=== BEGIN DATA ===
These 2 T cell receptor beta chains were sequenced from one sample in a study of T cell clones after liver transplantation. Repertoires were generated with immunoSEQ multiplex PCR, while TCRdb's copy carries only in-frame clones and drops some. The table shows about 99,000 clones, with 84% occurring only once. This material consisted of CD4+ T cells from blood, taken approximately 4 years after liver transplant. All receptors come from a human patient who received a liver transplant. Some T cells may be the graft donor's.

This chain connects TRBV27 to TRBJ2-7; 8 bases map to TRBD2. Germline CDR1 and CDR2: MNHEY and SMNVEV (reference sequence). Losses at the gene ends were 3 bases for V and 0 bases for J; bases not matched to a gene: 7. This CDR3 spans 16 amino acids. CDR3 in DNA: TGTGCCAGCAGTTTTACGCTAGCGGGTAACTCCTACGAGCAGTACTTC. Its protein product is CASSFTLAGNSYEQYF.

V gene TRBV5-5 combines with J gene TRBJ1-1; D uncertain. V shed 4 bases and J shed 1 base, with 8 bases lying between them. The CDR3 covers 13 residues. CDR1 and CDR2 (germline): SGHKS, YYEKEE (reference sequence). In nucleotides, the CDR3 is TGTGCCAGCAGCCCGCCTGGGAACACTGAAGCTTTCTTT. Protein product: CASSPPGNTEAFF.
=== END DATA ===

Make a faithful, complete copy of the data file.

These 2 T cell receptor beta chains were sequenced from one sample in a study of T cell clones after liver transplantation. Repertoires were generated with immunoSEQ multiplex PCR, while TCRdb's copy carries only in-frame clones and drops some. The table shows about 99,000 clones, with 84% occurring only once. This material consisted of CD4+ T cells from blood, taken approximately 4 years after liver transplant. All receptors come from a human patient who received a liver transplant. Some T cells may be the graft donor's.

This chain connects TRBV27 to TRBJ2-7; 8 bases map to TRBD2. Germline CDR1 and CDR2: MNHEY and SMNVEV (reference sequence). Losses at the gene ends were 3 bases for V and 0 bases for J; bases not matched to a gene: 7. This CDR3 spans 16 amino acids. CDR3 in DNA: TGTGCCAGCAGTTTTACGCTAGCGGGTAACTCCTACGAGCAGTACTTC. Its protein product is CASSFTLAGNSYEQYF.

V gene TRBV5-5 combines with J gene TRBJ1-1; D uncertain. V shed 4 bases and J shed 1 base, with 8 bases lying between them. The CDR3 covers 13 residues. CDR1 and CDR2 (germline): SGHKS, YYEKEE (reference sequence). In nucleotides, the CDR3 is TGTGCCAGCAGCCCGCCTGGGAACACTGAAGCTTTCTTT. Protein product: CASSPPGNTEAFF.